Public Information Committee

Like all of A.A., the primary purpose of members involved with public information service is to carry the A.A. message to the alcoholic who still suffers. Working together, members of local Public Information committees convey A.A. information to the general public, including the media.
In Panel 72, the current chair, Ann J., has worked to include the Covid-ravaged area entities (intergroups) that are currently lacking in PIC personnel to have public service announcements in newspapers and include them in other broadcast opportunities.
To join her committee on the second Wednesday monthly virtually at six-thirty pm, join her at 847 7034 8618 code 366342 to be part of these exciting activities.

This Digital A.A. Press Kit includes information about Alcoholics Anonymous in the U.S/Canada Service Structure.  The goal of the press kit is to answer questions and provide information about Alcoholics Anonymous for the media, professionals, and the general public. Please email publicinfo@aa.org for any questions.
Digital Press Kit


The 1939 publication of our Big Book, Alcoholics Anonymous, was the first A.A. information available for the public. By 1941, several articles on A.A. in national publications helped to encourage understanding and acceptance of A.A. Also significant were good relations with professionals, such as Dr. W. D. Silkworth, Rev. Sam Shoemaker and Dr. Harry Tiebout.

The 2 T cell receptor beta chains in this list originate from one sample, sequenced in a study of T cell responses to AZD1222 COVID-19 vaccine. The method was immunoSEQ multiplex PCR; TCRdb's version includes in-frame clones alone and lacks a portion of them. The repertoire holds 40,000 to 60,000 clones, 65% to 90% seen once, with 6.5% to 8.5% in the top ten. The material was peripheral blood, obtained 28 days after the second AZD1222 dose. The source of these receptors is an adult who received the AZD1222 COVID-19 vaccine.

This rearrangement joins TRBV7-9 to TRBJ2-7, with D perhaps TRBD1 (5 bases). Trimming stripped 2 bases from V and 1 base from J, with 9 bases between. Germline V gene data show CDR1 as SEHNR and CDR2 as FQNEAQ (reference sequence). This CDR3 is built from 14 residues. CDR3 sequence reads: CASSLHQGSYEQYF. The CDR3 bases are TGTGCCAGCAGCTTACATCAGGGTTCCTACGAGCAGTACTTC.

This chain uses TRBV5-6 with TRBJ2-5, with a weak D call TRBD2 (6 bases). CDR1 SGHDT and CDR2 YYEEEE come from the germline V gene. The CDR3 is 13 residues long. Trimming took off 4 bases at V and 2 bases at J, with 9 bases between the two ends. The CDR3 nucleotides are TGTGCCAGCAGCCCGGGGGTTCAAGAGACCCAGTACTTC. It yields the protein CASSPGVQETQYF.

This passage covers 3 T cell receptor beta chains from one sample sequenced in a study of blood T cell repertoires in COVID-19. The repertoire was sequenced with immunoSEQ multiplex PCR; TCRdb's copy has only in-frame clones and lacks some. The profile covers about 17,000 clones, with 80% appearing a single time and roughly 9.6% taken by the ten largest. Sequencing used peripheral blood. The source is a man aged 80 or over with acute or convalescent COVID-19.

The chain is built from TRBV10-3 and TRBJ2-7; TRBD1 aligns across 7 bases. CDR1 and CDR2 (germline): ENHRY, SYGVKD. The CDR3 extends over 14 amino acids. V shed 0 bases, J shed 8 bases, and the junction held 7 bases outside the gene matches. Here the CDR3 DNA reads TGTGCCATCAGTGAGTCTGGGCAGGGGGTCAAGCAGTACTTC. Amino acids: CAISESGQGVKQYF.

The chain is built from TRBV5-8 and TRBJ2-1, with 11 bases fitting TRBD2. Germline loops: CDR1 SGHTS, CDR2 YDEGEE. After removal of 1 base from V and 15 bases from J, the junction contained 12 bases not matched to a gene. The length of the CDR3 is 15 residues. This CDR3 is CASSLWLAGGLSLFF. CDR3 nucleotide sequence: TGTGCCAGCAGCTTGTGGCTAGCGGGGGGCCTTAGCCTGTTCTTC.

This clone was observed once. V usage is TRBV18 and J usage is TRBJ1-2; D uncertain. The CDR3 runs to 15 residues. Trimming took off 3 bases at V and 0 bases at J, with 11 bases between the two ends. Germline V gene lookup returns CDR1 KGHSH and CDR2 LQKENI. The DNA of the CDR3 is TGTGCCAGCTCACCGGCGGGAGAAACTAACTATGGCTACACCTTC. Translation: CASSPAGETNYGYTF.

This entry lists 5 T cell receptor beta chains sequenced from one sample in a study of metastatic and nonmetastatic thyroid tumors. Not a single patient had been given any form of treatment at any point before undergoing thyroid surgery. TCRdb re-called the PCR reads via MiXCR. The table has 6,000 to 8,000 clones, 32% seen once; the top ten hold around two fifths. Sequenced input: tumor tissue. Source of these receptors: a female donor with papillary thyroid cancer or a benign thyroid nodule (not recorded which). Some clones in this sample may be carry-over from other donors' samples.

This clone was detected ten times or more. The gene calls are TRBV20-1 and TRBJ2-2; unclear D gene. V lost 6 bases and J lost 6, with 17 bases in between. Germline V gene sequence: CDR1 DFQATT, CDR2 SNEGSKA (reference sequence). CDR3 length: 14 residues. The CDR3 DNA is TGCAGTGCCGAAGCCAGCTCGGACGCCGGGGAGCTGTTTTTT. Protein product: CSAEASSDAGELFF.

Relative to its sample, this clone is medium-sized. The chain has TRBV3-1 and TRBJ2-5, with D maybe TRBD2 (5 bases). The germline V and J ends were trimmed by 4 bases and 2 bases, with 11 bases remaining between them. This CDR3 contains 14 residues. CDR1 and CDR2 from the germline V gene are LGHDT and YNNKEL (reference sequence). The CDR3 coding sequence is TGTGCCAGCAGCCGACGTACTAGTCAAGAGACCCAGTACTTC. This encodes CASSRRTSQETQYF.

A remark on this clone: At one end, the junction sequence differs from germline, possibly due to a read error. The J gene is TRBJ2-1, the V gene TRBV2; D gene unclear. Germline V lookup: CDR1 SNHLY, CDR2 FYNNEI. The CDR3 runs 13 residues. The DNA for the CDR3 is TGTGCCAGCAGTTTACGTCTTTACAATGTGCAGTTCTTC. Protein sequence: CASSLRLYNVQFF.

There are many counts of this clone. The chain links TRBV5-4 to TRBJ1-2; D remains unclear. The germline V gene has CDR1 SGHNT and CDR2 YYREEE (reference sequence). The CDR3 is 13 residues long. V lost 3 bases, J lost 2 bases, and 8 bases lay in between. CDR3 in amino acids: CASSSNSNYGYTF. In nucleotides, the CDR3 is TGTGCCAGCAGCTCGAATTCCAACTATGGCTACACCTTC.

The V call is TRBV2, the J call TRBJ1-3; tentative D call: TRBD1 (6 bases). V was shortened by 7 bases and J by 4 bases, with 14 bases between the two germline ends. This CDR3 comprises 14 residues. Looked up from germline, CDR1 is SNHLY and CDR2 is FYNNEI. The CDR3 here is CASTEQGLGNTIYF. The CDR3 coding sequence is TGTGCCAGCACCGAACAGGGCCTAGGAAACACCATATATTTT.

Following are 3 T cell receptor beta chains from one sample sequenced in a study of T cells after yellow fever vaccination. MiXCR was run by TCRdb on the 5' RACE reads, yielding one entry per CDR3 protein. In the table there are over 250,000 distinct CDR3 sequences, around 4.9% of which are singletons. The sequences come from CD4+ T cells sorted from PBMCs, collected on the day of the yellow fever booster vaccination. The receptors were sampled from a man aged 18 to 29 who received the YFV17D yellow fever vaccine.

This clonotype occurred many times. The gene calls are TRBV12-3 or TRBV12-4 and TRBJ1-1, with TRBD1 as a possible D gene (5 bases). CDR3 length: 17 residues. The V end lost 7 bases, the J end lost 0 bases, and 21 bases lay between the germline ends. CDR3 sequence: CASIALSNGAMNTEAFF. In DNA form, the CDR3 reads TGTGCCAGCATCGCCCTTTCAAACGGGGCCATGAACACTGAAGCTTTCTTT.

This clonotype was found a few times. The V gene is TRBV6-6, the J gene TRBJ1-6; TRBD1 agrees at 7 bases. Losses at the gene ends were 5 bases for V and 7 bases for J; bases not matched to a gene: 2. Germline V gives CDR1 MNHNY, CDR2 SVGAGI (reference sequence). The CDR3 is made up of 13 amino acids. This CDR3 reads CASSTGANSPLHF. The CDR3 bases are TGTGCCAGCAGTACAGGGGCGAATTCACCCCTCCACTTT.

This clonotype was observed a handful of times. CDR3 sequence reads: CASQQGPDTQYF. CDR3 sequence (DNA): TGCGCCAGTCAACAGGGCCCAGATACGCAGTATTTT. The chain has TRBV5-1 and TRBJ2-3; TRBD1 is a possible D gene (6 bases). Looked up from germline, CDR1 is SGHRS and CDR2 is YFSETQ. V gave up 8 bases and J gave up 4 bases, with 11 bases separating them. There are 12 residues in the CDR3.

In 1956, the Public Information Committee of the General Service Board was formed, with a corresponding Conference P.l. Committee established in 1961. The General Service Conference established this policy for A.A. Public Information:

"In all public relationships, A.A.’s sole objective is to help the still suffering alcoholic. Always mindful of the importance of personal anonymity, we believe this can be done by making known to the still suffering alcoholics, and to those who may be interested in their problem, our own experience as individuals and as a fellowship in learning to live without alcohol.

We believe that our experience should be made available freely to all who express sincere interest. We believe further that all efforts in this field should always reflect our gratitude for the gift of sobriety and our awareness that many outside of A.A. are equally concerned with the serious problem of alcoholism.

By 1973, the General Service Conference confirmed that “We must recognize that our competence to speak about alcoholism is limited in subject matter to Alcoholics Anonymous and its recovery program.”

For more information about this committee contact the Public Information Chair